Inconsistencies in lipstick formulations are perhaps more noticeable than in any other cosmetic product. Colorants must be uniformly and completely dispersed to avoid a grainy product. Lipsticks are expected to be easily applicable and not bend, crack, or break during application and must also look glossy and visually appealing. The TA.XTPlus Texture Analyser can be used to assess these physical properties and consequently, formulations can be adjusted to prevent problems such as excessive stickiness, hardness, or brittleness.
Lipstick hardness can be determined by means of a penetration test. When the test probe comes into contact with hard particles or air pockets, resulting from either incomplete colorant dispersion or the working and chilling process, inconsistencies are displayed as fluctuations in force.
Rigidity is another key property. Lipstick must be rigid enough to withstand firm application to the lips. In this instance, a cantilever rig can be attached to the Texture Analyser to test the force required to break the lipstick in two.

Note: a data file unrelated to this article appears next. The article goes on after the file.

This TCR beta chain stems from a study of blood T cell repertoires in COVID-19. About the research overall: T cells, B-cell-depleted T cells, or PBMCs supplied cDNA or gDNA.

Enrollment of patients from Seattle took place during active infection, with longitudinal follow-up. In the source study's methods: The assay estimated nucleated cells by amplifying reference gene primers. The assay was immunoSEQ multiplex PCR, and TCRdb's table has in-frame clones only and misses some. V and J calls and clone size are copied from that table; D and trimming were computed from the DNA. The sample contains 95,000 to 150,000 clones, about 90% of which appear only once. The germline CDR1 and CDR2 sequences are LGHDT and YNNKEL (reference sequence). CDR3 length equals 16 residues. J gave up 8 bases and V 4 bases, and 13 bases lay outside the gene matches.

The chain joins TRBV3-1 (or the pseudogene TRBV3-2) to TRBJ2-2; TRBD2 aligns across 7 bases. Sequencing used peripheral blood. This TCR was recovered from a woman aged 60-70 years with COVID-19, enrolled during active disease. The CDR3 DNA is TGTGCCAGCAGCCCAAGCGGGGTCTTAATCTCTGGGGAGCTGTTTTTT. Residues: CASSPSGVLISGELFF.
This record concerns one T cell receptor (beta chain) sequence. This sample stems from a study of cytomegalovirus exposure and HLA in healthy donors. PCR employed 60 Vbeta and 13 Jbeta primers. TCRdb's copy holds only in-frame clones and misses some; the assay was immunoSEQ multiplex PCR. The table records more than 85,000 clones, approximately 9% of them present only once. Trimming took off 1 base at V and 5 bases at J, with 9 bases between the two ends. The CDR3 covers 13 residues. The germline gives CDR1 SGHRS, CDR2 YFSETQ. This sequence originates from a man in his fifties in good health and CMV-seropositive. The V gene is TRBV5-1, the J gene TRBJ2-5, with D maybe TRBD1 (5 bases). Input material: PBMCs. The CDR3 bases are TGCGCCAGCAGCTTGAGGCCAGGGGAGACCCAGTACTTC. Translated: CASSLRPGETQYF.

Comparison of lipstick/lip balm hardness using a penetration test and typical comparative graphs
Comparison of lipstick resilience using a cantilever test and typical comparative graphs
How to Measure Pencil Hardness/Rigidity
Similar rigidity or hardness tests can be carried out using specialized fixtures on lip and eye pencils, again providing valuable information on the product’s usability and the potential need for formulation or manufacturing adjustments.
The core of a pencil should be hard enough to leave a defined line on the skin without scratching and should withstand sharpening. At the same time, the pencil should be soft enough to allow a smooth application. The texture on the application is not the only factor in the formulation of these products. Product developers also need to consider environmental factors such as temperature and shelf-life of the product in formulations.
Assessment of eye pencil rigidity using the Eye Pencil Rig and typical comparative graphs
How to Measure Wax Hardness/Stickiness